December 17, 2008 07:22 pm at 7:22 pm |
  13. jl2008

    Why do we need to bring religion into this at all? I don't have anything against the guy but it's so stupid to uphold any particular religion in our diverse culture.

    December 17, 2008 07:22 pm at 7:22 pm |
  14. Robert

    "The president-elect certainly disagrees with him on [Lesbian, Gay, Bisexual, Transgender] issues. But it has always been his goal to find common ground with people with whom you may disagree on some issues."

    Fine. Find common ground with him. But don't give him the publicity. Contrary to a previous poster, He is not in the mainstream. Conservative philosophy never has been.

    December 17, 2008 07:22 pm at 7:22 pm |
  15. Frann Altman in CA

    I would rather see President-elect Obama have a group of religious leaders, not one, participate in the invocation for inauguration. This is really where it's important to see community joined together.

    President elect Obama, please call me, we need to talk. This is a decision you might need to reconstruct.

    December 17, 2008 07:22 pm at 7:22 pm |
  16. Rick

    Wonderful choice. Rick Warren represents the complexities involved with religion today. I have long been a staunch Democrat but Warren's "Purpose Driven Church" put me in touch with my faith. I think having Warren handle the invocation says that we don't always have to agree on everything but when it comes to our nation we are one.

    December 17, 2008 07:22 pm at 7:22 pm |
  17. Former Republican Army Wife

    Blah Blah Blah. It's his party. You don't like it, don't come. Obama owes nobody anything. Gays and lesbians didn't elect him. Liberals didn't elect him. Democrats didn't elect him. We ALL elected him. I like Warren. A lot of people like Warren. If he chose someone else than the Warren supporters would be upset. People need to get over it. It is Barak Obamas inaugaration! He can choose the bible he uses, he can choose the name he uses, he can choose the minister he chooses.

    December 17, 2008 07:23 pm at 7:23 pm |
  18. Adele

    Give the man a break. Obama knows what he is doing. This man does not make a move without thoroughly analyzing everything.

    December 17, 2008 07:23 pm at 7:23 pm |
  19. Natalie

    Obama said loud and clear that he would be bringing together BOTH sides of the aisle in his administration.
    He is the change...A president who doesn't pander to one side of the political spectrum. It's refreshing, and exactly what I expected.
    If you didn't see this coming, maybe you should have been paying attention.
    Not everyone will be 100% dem/liberal...And after the past 8 years of having Bush only fill his halls with the utmost conservatives(although, what is the def. of conservative these days?), I am glad that we have a man in office who will listen and allow others to advise him even when they don't see eye to eye on EVERY issue. And quite frankly that's awesome to me.

    December 17, 2008 07:23 pm at 7:23 pm |
  20. JON

    Come on folks you got to be kidding me. This is a big deal???? Oh no he picked Rick Warren so what. 500,000 lost their jobs in NOV. We're still in 2 wars 10 trillion in debt and this is what we're talking about . The far right will keep saying see, see watch-out for the big black man we told you.... the far left will say wa wa wa that's not what I wanted when I voted for him he needs to do what I think. Grow-up!!!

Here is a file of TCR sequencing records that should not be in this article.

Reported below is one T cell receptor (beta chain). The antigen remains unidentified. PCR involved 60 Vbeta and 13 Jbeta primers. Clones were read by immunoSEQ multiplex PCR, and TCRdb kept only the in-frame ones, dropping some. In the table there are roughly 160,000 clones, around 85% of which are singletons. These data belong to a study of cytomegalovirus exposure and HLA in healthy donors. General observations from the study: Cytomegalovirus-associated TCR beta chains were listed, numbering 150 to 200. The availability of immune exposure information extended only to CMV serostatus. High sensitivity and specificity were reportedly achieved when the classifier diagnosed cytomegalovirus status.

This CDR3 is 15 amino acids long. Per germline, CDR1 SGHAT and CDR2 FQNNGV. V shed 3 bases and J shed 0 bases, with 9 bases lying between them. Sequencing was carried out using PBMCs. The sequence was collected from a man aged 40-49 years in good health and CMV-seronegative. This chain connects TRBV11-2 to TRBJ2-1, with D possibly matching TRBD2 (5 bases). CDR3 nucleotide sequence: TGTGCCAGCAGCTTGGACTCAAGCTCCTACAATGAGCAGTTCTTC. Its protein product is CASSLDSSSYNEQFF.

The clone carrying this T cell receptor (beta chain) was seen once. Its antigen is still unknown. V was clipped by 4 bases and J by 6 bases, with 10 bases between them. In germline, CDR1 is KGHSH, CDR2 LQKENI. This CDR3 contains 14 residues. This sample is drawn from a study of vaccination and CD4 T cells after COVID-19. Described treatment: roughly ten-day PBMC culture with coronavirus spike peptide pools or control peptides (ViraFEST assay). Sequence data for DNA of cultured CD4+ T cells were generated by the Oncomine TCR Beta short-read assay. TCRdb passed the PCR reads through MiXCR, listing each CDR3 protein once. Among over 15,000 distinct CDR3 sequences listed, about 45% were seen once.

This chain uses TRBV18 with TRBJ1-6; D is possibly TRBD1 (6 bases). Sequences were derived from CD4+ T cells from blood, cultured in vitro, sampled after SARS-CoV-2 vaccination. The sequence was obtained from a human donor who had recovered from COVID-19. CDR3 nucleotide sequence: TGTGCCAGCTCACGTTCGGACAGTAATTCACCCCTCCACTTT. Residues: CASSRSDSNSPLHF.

December 17, 2008 07:23 pm at 7:23 pm |
  21. w in Philadelphia

    In November we loved Obama for his inclusiveness. If he only included people who agreed with him on every issue, he would be far more disappointing than this invitation to Warren is. Let's reserve judgment and learn to listen to each other more. It seems to be what Obama is modelling for all of us. I'd call that change we can believe in. Perhaps Americans need to give up a few individual rights – namely the right to be RIGHT (correct)- in order to promote the greater good of all people and their ideas.

    December 17, 2008 07:23 pm at 7:23 pm |
  22. Sandy

    I am very impressed by Obama's choice to have Pastor Rick Warren speak. We need to keep morals in the USA our home of the free. Americans began in this cournty, where are constitution was founded under God.

    Society is trying to change everything that is good. I am very impressed that Obama is open minded and working diligently to unite people to have open views and to listen to each other in a civil maner.

    If we lose God's blessing on our land, we are all doomed. How many have opened a bible, before preaching what they beleive is truth?

    God Bless

    December 17, 2008 07:24 pm at 7:24 pm |
  23. Irish

    This is a very disappointing choice. This guy is a charade and an opportunist. Big churches, big bucks, big egos. Haven't we had enough of that? Why have any religious figure up there? What about the poet laureate who could speak to the heart and soul of all Americans? I have plenty of friends who buy their 'credentials' from some online church so they can marry friends and relatives. Why not have one of them? This would have been the perfect time to begin to draw the line between church and state that has been overstepped so often by that phony Christian Bush.

    December 17, 2008 07:24 pm at 7:24 pm |
  24. Rob

    You know I see that OUR religious idiots are getting as bad as those in the middle east. The U.S. has changed the marriage thing before when the outlawed the morons from having many wives. Now why is this not ok yet gays think they are picked on. If gays can marry then morons can have several wives........lastly,,,,ABORTION is the right of each person if you don't want to fine "BUT leave the rest of the people alone. Drinking and driving kills more than abortion – do away with alcohol, guns kill more do away with guns, For God's sake (no pund intented) KEEP YOUR RELIGION TO YOURSELF AND LEAVE THE REST OF AMERICA ALONE...

    December 17, 2008 07:24 pm at 7:24 pm |
  25. bill

    Using Rick Warren is like him using Bill O'Reilly to hold the Bible for him and Sean Hannity to administer the oath of office.

    Warren attempted to make Obama look bad in his presidential debate and deserves no part in this ceremony.

    December 17, 2008 07:25 pm at 7:25 pm |